Defendant made a prima facie case at his post-conviction hearing. The evidence presented at the evidentiary hearing showed there was a reasonable probability that the motion to suppress would have been granted if pursued, and the evidence the State needed to prove the substantive violations would have been suppressed. He was stopped on the street walking home from work at Burger King where the officer drew down on him and handcuffed him and searched him. A paring knife was in his pocket, and he was convicted of possession of a weapon based on that. Madison v. State, 2019 Fla. App. LEXIS 13731 (Fla. 5th DCA Sept. 13, 2019).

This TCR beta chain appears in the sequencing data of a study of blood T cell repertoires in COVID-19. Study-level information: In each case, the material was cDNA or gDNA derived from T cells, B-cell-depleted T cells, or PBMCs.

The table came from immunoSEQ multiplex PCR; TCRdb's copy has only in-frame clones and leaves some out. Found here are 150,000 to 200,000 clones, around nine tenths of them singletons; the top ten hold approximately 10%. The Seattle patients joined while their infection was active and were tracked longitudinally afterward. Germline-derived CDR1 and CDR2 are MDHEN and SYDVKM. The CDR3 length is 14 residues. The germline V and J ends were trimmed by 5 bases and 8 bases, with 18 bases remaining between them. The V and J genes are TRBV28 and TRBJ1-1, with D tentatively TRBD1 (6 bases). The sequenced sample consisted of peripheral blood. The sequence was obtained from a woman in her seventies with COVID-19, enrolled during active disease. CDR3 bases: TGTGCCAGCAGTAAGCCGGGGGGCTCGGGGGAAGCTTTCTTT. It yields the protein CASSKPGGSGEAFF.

The trial court erred in suppressing the evidence. The false statements alleged to be in the affidavit for search warrant weren’t material to the outcome. The suppression occurred before the case could be bound over, so it’s remanded for a new bind over decision. People v. Cunningham, 2019 Mich. App. LEXIS 5415 (Sept. 11, 2019).*